C fruit, a relative newcomer to the berry export business from South Africa, has warned that access to enough airfreight and alternative routes by sea to major markets will be a massive challenge this season.
“We are going to have to very carefully plan and make contingencies for all eventualities until there is more certainty on this front,” said the group's chief executive officer Chirene Jelbert.
C fruit was founded in 2017, when Jelbert saw an opportunity amongst the major berry industry role players to assist growers who tried to diversify from other crops and who lacked experience, support, infrastructure and opportunities to market their fruit.
Jelbert said C fruit had expanded into a multifaceted business that grows, packs and distributes fresh, frozen and dried berries throughout the world.
“Because our focus has remained berries and we market the grower’s entire crop, we believe we can deliver more value and deliver desired returns to our growers,' she continued. 'This enables them to look after their staff, grow their projects and derive more benefit from their extraordinary amount of dedication, resources and the time they commit.
“We have had to think out of the box during Covid-19 to offer support to our growers and some clients with an online offering. But our core business remains growing, packing and the distribution of fresh, frozen and dried berries throughout the world.”
Her warning about the challenges for the season comes at a time when berry growers in the north of the country have started packing for the new season.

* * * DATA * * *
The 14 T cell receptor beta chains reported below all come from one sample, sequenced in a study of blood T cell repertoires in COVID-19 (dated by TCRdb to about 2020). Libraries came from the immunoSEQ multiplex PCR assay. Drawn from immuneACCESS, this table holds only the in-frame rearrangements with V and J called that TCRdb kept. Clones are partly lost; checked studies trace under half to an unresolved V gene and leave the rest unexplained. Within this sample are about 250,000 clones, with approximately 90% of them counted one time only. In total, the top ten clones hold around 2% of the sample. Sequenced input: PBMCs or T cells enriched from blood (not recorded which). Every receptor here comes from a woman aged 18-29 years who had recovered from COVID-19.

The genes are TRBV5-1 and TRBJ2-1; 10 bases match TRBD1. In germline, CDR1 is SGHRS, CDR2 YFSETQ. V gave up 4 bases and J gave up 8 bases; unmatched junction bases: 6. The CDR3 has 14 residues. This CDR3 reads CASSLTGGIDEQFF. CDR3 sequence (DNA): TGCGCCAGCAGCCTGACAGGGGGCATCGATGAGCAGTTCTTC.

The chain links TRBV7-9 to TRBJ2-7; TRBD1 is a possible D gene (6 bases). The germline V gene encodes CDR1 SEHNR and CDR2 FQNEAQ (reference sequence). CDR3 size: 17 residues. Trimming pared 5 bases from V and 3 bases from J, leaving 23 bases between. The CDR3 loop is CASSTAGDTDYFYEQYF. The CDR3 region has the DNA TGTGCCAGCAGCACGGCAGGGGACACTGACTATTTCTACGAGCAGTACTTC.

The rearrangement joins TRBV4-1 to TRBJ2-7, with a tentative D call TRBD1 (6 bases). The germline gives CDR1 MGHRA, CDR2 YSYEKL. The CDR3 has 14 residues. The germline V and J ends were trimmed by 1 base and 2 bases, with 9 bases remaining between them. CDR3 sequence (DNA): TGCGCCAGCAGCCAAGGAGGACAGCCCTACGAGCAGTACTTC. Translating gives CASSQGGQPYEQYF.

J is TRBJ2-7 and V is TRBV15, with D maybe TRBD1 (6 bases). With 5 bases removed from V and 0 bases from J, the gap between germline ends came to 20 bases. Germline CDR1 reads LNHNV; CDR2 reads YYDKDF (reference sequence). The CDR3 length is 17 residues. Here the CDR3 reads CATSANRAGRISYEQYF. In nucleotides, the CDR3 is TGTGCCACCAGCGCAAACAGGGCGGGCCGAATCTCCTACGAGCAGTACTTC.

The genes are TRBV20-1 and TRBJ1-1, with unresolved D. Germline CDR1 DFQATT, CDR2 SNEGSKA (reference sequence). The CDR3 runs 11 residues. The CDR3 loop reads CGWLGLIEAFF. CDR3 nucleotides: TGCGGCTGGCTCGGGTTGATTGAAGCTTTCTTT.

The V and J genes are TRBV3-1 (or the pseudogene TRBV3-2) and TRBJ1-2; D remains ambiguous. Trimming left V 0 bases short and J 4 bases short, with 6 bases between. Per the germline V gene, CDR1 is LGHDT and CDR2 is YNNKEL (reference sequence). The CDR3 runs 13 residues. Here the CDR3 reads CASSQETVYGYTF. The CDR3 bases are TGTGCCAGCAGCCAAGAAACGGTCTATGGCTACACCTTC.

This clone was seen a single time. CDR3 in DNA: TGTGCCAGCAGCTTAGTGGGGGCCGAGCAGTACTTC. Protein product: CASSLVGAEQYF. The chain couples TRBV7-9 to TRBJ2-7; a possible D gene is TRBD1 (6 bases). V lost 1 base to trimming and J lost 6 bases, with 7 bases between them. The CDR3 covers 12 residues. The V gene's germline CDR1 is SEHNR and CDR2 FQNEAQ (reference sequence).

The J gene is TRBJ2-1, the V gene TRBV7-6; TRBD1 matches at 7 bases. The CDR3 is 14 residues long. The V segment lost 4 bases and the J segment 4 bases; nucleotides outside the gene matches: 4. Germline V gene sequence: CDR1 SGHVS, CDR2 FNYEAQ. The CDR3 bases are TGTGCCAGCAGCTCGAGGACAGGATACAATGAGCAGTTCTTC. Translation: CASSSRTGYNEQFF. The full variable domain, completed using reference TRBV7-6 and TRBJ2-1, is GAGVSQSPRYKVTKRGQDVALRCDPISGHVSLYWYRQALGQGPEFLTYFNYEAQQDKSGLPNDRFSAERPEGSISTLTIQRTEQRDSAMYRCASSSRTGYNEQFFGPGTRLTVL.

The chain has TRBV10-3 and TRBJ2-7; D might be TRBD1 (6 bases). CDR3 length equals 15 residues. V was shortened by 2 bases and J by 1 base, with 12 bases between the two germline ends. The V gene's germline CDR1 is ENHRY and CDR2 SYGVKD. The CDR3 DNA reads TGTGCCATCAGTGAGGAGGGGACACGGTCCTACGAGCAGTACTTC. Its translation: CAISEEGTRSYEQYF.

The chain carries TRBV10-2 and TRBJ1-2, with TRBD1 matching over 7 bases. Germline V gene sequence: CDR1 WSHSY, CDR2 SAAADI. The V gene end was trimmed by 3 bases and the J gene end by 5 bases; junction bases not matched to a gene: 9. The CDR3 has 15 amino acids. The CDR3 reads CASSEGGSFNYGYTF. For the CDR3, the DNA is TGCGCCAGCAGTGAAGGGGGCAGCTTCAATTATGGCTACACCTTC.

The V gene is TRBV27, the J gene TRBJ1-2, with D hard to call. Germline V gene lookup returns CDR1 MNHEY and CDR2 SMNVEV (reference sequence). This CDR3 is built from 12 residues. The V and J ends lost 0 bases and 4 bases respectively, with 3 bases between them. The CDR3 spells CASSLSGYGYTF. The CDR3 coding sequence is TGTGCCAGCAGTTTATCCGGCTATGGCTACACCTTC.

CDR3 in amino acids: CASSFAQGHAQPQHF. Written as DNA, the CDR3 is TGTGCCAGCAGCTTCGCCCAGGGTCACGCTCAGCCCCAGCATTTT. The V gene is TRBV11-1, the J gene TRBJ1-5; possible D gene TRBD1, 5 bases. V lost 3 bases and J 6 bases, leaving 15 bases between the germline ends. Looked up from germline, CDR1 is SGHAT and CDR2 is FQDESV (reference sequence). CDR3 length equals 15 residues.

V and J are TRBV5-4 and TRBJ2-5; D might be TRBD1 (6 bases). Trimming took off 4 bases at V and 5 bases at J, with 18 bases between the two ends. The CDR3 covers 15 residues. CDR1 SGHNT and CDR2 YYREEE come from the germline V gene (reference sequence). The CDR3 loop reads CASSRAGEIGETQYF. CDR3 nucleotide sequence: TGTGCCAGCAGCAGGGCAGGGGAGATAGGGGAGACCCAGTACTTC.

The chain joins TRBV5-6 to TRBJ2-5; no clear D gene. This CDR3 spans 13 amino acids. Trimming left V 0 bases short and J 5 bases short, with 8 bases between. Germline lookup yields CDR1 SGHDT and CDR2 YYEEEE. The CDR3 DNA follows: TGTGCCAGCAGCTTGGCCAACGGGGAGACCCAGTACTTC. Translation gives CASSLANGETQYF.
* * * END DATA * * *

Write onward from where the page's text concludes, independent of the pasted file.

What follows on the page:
South African berry production has been growing rapidly in recent years and there are exciting opportunities ahead.
The country still only supplies a very small portion of global demand for berries, Jelbert confirms: “With our great and diverse climate, amazing growers and access to excellent genetics, the demand for our berries continues to soar. With production growing at the pace it is, South Africa has a real chance of becoming a major player on the global stage in the near future.
“As far as this season is concerned, I believe that logistics and processing capacity will be the biggest bottlenecks for exporters. This will most likely result in more fruit needing a home in the South African domestic market.”
There will be major focus on best practice for postharvest handling to ensure maximum shelf life this season, according to Jelbert.
“We are firm believers in collaborations and competition to the benefit of our growers. We have already made arrangements to collaborate with other industry partners (exporters, growers, processors, marketers, retailers etc.) to work together, in order to optimise shipping and look at getting as much fruit as possible into containers through co-loading.”
C fruit sources its berries from the North West, Limpopo, Mpumalanga, Kwazulu-Natal, the Eastern Cape and the Western Cape.
“With blueberries and strawberries, this allows us to serve the domestic market 12 months of the year,' she added. 'It also allows us to consistently supply our international clients when their Northern Hemisphere partners are in the off season.”
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